At 10:06 p.m., Sonya called 911. Joseph knew CPR, and he started CPR with Josef on the kitchen floor while Mykel stood by his mom to comfort her, for she was appropriately distraught. Everyone was crying and praying and waiting for the medics to come.
At 10:11 p.m., the ambulance arrived at the Smith home. When trying to tell the paramedics what had happened, Sonya reported a seizure-like episode using the word “fit” and “foaming at the mouth” to the paramedics. Police arrived on the scene. Joseph humbly asked permission to ride with the medics as they loaded Josef on the ambulance; they told him he could ride in the front seat, but not in the back with his son. Sonya stayed back with the other two children. The medics wrote, “patient intubated” on their notes, indicating no concern for a head injury, for they did not even put on a C-brace. Josef was intubated and CPR was resumed by paramedics. Epinephrine was given twice to get his heart going. They strapped Josef in for the ambulance ride and took off. Jo Sr. later described it as a very rough ride – hitting bumps and being warned by the driver to “hold on.”
Upon his arrival at the Cobb County Hospital Emergency Room, little Josef was displaying various symptoms that were indicative of Septic Shock – a very serious medical condition causing such effects as multiple organ failure and death, and it occurs in response to infection and sepsis. All of the doctors familiar with Josef’s case agreed that there is a high mortality rate with this type of condition.
One of the key elements for the diagnosis of Septic Shock that needed to be found, however, was evidence of infection, determined through a positive blood culture. The medical staff drew numerous amounts of blood for lab tests – blood gases, enzyme levels, and cultures. The blood results were returned inside 60 minutes and the results came back Gram positive for Coagulase-Negative Staphylococcus in Josef’s blood, which means there was enough bacteria in his blood to show up immediately under a microscope at the time of the test–they did not even have to wait on a culture to grow. His blood tests also revealed a white blood cell count of 21.5 thou/uL – the normal count is between 3.4 and 9.5. Josef’s white blood cell count was 4 to 5 times higher than the normal levels. Unlike what many were led to believe during the course of the trial, this is an incredibly high count. The white blood cell count is clear evidence that there was a severe infection throughout Josef’s body. Other test results on the same lab work only served to confirm the above conclusion.
Josef’s blood enzyme levels showed that he was in a state of “Metabolic Acidosis“which, coupled with other indicators, were symptoms that pointed to his body entering the state of septic shock. As mentioned above, this is a state in which the body goes into shock and begins to shut down. The doctors noted Josef’s skin condition – but immediately called it “markings.” All state doctors testified during the trial that Josef’s skin was the “worst they had ever seen” but none – NOT ONE – called in a skin specialist to see Josef.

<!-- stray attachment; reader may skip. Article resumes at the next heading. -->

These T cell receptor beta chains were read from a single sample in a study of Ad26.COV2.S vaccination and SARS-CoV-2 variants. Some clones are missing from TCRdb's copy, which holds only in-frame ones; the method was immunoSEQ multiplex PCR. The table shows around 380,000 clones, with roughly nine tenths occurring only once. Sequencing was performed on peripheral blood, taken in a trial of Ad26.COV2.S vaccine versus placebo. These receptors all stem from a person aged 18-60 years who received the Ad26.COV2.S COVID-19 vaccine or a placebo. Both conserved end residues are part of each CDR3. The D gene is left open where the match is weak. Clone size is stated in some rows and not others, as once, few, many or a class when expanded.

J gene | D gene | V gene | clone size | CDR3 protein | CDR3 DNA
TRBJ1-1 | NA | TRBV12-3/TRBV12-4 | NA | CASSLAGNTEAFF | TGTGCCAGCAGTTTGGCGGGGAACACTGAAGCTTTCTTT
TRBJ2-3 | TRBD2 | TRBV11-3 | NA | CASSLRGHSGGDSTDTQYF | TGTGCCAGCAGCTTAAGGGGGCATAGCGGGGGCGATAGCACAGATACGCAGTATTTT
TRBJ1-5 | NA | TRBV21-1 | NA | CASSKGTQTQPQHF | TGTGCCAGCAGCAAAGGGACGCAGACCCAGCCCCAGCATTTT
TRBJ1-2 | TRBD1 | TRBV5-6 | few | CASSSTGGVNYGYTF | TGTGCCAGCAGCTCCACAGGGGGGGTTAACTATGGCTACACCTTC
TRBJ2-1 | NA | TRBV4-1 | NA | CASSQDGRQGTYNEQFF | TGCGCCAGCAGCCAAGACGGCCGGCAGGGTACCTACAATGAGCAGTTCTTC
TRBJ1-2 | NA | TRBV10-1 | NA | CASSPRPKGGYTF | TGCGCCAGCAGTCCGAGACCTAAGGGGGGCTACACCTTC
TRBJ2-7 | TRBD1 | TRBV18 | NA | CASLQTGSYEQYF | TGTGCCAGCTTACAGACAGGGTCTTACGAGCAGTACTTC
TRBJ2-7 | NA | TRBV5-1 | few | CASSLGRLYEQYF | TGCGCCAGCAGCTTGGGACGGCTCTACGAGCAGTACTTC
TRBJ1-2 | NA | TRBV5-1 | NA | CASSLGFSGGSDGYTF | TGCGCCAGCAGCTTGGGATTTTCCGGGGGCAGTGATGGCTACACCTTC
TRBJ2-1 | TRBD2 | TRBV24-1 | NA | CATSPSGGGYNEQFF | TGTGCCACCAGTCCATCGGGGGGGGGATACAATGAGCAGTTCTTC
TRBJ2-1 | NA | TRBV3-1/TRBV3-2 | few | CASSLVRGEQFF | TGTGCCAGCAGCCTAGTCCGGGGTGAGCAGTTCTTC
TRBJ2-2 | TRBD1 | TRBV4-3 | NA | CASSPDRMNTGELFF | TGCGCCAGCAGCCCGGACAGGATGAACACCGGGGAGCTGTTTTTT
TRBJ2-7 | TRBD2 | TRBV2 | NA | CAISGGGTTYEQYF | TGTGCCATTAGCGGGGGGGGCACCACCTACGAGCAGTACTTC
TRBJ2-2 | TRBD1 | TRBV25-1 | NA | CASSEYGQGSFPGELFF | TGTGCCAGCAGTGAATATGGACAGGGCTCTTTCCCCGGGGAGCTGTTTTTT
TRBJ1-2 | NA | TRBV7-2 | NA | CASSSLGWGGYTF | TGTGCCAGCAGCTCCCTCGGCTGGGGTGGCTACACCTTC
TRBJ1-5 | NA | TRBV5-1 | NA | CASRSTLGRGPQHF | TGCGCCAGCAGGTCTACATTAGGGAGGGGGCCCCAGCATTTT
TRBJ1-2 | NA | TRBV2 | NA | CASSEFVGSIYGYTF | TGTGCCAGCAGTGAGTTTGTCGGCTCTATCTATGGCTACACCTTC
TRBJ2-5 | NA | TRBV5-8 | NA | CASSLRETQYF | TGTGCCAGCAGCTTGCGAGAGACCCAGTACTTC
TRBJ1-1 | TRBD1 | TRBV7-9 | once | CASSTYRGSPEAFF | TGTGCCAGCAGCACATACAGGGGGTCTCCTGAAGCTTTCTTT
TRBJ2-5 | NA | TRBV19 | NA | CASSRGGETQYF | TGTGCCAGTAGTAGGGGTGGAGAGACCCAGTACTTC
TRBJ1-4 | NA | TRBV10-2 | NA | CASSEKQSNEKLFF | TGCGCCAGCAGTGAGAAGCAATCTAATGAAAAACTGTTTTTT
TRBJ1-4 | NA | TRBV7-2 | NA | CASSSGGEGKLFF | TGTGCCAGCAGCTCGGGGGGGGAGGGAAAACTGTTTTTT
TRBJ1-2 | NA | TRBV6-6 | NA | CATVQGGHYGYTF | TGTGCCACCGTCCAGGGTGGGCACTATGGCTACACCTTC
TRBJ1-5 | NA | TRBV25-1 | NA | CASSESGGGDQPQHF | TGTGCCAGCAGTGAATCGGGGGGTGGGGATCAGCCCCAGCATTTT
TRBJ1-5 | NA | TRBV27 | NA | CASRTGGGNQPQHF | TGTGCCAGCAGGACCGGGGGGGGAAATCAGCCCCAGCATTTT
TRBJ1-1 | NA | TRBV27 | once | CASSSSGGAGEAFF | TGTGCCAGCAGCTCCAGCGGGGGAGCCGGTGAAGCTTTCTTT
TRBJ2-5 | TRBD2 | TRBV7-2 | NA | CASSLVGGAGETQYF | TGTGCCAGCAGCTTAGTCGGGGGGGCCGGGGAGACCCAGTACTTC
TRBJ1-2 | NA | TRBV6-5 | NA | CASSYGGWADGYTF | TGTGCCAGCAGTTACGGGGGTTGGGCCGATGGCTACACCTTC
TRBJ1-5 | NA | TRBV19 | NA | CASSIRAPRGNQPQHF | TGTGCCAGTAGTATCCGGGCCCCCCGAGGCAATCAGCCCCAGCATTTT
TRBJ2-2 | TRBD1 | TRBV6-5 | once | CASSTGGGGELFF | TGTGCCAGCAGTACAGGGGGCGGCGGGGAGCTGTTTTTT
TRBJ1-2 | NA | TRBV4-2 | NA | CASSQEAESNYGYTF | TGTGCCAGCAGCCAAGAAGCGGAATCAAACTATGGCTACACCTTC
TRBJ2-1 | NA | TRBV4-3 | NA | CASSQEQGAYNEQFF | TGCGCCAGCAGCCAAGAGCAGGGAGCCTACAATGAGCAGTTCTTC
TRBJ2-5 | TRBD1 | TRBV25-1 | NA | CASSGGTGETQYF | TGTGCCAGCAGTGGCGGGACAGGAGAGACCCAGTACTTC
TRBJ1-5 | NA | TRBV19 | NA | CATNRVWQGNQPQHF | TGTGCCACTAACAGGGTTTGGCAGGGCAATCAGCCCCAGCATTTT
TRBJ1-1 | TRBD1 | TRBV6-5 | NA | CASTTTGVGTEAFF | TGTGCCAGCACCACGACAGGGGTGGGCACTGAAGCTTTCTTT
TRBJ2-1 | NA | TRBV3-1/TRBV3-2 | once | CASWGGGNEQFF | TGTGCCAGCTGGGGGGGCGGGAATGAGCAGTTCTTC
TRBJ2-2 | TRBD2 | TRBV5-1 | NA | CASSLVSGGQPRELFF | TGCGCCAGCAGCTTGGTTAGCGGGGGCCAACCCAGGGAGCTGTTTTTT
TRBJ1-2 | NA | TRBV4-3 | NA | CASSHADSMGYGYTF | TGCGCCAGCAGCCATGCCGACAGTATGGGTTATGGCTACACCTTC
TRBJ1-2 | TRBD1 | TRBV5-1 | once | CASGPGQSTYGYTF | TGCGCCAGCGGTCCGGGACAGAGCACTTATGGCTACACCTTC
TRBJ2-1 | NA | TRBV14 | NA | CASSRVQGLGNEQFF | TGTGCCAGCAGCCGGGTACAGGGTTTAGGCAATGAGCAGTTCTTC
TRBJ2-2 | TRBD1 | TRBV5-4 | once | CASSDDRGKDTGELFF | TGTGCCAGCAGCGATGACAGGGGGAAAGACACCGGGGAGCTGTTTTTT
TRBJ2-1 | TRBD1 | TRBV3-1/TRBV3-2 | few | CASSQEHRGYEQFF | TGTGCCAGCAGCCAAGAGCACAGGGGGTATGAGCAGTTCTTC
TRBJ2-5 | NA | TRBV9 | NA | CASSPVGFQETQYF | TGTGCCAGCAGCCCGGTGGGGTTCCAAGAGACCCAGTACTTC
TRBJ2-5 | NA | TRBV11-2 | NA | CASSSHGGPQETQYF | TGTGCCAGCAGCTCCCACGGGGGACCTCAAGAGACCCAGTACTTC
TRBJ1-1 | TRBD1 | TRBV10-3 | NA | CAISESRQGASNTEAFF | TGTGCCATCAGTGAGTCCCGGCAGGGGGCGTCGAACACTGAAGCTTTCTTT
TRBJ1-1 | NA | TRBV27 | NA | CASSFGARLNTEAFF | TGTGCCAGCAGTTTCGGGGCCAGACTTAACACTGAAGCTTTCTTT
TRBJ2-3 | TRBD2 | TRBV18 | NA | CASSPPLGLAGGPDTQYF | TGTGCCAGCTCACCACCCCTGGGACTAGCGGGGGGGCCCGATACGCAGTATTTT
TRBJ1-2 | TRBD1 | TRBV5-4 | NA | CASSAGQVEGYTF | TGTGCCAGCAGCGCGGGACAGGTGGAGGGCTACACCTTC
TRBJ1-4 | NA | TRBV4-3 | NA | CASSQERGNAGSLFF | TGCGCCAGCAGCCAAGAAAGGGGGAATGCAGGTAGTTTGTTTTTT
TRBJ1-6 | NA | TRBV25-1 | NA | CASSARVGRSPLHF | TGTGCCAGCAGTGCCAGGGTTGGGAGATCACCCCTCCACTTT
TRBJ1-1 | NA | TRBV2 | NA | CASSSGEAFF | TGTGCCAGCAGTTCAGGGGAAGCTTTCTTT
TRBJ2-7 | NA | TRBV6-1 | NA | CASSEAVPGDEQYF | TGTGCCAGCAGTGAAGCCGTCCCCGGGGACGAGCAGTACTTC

Medical personnel were able to get Josef’s fever down to 102.5 F. It had obviously been much higher. A “CAT” scan was done to see if he had a head injury and the result of the scan indicated there was no bleeding, no hemorrhage, no concussion, and no skull fracture. Additional CAT scans were done of Josef’s head, abdomen, chest, and pelvis and they all came back showing “no signs of acute and internal hemorrhage nor significant injury” – which rules out any theory of chronic and acute abuse. Medical personnel did administer antibiotics to Josef, but by now they had been told this was a case of child abuse, and they became so focused on that theory that the state’s doctors missed a very important window of opportunity to treat Josef’s infection that progressed to septic shock. In addition to the general antibiotics, Dr. Tejedorsojo stated that an IV of Dopamine was also started (for blood pressure) because they didn’t see the desired response from the epinephrine and IV fluids. Dobutamine was also administered according to their notes.
During this time of treatment in the Emergency Room, Big Jo was not allowed in the room with his son. He anxiously waited outside, hoping to hear word about little Josef’s condition.
In the meantime, the child was being re-strapped down to be airlifted to Scottish Rite Children’s Hospital – without Big Jo. Upon his arrival at Scottish Rite, Josef was presenting with the following symptoms (per Dr. Keyes):
Hypotension – low blood pressure